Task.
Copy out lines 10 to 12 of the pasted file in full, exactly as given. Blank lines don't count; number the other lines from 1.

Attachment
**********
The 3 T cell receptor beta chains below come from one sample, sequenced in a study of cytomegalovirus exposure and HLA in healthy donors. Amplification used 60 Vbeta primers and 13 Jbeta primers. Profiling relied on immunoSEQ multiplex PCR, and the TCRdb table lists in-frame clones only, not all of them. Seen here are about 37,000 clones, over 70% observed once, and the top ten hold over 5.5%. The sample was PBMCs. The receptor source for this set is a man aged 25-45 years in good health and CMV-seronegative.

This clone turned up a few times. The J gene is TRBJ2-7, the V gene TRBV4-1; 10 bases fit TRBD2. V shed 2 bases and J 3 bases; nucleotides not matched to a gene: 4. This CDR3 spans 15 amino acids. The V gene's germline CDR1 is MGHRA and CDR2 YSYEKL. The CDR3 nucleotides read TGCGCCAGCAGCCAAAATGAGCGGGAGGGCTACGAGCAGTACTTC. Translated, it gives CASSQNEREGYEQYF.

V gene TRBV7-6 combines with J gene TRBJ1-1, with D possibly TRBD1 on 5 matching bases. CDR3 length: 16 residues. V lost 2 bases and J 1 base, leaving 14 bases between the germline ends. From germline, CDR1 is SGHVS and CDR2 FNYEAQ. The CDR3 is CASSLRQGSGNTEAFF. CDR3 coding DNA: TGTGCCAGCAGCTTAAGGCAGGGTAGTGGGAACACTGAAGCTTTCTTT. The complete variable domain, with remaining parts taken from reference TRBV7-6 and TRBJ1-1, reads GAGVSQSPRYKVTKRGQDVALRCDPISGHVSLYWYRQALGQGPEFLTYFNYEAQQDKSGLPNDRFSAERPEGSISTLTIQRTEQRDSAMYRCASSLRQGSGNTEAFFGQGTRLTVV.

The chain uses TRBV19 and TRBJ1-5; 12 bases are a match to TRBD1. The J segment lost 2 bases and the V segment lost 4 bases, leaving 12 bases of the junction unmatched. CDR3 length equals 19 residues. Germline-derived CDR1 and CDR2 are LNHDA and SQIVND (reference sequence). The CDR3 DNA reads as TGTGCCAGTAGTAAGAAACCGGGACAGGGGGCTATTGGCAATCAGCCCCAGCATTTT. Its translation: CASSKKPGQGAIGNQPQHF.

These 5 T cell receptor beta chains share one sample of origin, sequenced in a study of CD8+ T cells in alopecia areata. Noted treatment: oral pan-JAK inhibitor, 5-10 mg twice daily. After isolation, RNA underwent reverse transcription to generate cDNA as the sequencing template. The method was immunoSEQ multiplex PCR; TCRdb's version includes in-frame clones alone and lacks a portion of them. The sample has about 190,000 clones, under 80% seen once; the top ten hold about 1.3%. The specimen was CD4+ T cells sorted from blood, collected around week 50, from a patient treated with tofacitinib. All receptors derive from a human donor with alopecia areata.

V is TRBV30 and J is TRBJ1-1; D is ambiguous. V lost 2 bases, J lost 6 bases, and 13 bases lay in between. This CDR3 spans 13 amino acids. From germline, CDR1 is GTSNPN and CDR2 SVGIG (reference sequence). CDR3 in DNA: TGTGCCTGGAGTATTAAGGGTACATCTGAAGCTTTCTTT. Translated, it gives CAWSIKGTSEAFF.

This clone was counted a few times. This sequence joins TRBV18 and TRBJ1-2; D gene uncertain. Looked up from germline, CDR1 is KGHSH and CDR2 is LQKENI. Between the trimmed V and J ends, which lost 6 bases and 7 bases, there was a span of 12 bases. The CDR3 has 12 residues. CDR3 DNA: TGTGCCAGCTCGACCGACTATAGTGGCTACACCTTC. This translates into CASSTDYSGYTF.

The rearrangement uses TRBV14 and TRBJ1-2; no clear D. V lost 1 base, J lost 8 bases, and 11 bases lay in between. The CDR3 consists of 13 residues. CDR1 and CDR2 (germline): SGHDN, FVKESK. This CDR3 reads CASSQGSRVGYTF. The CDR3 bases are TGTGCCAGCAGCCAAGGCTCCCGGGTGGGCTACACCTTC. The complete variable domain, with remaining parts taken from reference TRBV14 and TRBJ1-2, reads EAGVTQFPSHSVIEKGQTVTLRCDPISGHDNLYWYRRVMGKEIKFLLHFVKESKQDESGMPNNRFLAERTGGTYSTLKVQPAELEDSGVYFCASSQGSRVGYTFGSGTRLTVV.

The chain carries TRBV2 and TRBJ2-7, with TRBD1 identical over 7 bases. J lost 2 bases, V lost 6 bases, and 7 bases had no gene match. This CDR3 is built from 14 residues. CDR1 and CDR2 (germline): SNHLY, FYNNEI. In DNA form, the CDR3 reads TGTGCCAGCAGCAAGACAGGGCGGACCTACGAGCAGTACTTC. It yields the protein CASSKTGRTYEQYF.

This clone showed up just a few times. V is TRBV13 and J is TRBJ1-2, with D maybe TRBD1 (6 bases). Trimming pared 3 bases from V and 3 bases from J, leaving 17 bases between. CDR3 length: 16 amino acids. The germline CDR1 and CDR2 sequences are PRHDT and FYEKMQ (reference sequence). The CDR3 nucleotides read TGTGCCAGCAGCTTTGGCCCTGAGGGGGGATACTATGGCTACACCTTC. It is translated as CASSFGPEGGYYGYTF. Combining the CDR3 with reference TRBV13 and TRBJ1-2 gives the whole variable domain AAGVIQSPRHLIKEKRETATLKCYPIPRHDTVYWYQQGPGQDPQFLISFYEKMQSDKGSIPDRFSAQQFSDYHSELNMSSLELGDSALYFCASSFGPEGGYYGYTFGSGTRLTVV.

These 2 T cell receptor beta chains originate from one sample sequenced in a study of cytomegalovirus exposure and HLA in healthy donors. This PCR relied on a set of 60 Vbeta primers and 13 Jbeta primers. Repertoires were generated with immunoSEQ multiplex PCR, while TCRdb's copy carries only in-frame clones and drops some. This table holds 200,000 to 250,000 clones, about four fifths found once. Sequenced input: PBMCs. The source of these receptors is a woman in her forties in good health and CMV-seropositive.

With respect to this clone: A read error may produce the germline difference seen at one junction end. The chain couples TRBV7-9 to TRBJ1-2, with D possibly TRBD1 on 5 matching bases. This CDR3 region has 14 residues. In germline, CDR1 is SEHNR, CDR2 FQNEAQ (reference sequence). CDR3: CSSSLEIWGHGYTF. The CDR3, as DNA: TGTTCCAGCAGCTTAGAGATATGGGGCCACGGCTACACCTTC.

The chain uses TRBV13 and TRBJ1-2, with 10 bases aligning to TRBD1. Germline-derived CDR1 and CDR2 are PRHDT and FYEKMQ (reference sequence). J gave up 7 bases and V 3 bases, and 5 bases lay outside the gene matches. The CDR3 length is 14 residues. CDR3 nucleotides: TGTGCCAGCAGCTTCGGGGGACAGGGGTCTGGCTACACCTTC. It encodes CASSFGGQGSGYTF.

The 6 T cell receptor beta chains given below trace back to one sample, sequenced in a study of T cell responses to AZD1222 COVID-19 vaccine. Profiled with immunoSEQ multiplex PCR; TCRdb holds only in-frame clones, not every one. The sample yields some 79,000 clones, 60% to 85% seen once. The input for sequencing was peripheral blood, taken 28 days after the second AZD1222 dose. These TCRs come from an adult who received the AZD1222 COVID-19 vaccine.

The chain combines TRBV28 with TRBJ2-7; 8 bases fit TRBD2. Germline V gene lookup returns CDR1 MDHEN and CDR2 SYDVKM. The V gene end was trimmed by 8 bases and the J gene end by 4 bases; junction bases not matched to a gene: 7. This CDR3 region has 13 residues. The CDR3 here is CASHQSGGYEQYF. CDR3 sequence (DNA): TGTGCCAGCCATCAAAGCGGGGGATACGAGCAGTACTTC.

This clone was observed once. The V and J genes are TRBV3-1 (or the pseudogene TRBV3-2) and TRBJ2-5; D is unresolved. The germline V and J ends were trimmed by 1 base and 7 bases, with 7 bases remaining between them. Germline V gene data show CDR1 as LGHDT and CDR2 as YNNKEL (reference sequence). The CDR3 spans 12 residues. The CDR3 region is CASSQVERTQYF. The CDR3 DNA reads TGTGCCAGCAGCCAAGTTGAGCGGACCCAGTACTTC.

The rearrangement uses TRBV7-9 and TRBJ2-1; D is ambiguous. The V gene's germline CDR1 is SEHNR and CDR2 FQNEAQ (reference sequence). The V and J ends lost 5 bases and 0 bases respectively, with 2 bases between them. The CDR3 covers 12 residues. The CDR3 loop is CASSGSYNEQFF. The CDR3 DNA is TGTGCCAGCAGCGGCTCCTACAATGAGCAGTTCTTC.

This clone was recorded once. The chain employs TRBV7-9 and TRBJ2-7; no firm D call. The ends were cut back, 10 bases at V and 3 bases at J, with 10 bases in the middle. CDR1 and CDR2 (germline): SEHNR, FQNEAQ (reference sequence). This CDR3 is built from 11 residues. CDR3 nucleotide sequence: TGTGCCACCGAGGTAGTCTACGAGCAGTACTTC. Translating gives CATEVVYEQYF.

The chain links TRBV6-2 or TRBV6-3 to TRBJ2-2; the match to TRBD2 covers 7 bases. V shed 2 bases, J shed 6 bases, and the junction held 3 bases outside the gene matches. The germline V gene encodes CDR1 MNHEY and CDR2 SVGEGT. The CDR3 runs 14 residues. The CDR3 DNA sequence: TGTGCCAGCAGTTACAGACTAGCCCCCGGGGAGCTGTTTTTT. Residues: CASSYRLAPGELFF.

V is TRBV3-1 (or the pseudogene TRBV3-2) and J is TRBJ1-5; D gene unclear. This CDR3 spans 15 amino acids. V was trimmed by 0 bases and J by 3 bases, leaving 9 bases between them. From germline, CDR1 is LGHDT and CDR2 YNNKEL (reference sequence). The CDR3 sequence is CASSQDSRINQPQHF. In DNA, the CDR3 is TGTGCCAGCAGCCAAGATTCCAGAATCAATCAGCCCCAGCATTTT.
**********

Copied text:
This clone showed up just a few times. V is TRBV13 and J is TRBJ1-2, with D maybe TRBD1 (6 bases). Trimming pared 3 bases from V and 3 bases from J, leaving 17 bases between. CDR3 length: 16 amino acids. The germline CDR1 and CDR2 sequences are PRHDT and FYEKMQ (reference sequence). The CDR3 nucleotides read TGTGCCAGCAGCTTTGGCCCTGAGGGGGGATACTATGGCTACACCTTC. It is translated as CASSFGPEGGYYGYTF. Combining the CDR3 with reference TRBV13 and TRBJ1-2 gives the whole variable domain AAGVIQSPRHLIKEKRETATLKCYPIPRHDTVYWYQQGPGQDPQFLISFYEKMQSDKGSIPDRFSAQQFSDYHSELNMSSLELGDSALYFCASSFGPEGGYYGYTFGSGTRLTVV.

These 2 T cell receptor beta chains originate from one sample sequenced in a study of cytomegalovirus exposure and HLA in healthy donors. This PCR relied on a set of 60 Vbeta primers and 13 Jbeta primers. Repertoires were generated with immunoSEQ multiplex PCR, while TCRdb's copy carries only in-frame clones and drops some. This table holds 200,000 to 250,000 clones, about four fifths found once. Sequenced input: PBMCs. The source of these receptors is a woman in her forties in good health and CMV-seropositive.

With respect to this clone: A read error may produce the germline difference seen at one junction end. The chain couples TRBV7-9 to TRBJ1-2, with D possibly TRBD1 on 5 matching bases. This CDR3 region has 14 residues. In germline, CDR1 is SEHNR, CDR2 FQNEAQ (reference sequence). CDR3: CSSSLEIWGHGYTF. The CDR3, as DNA: TGTTCCAGCAGCTTAGAGATATGGGGCCACGGCTACACCTTC.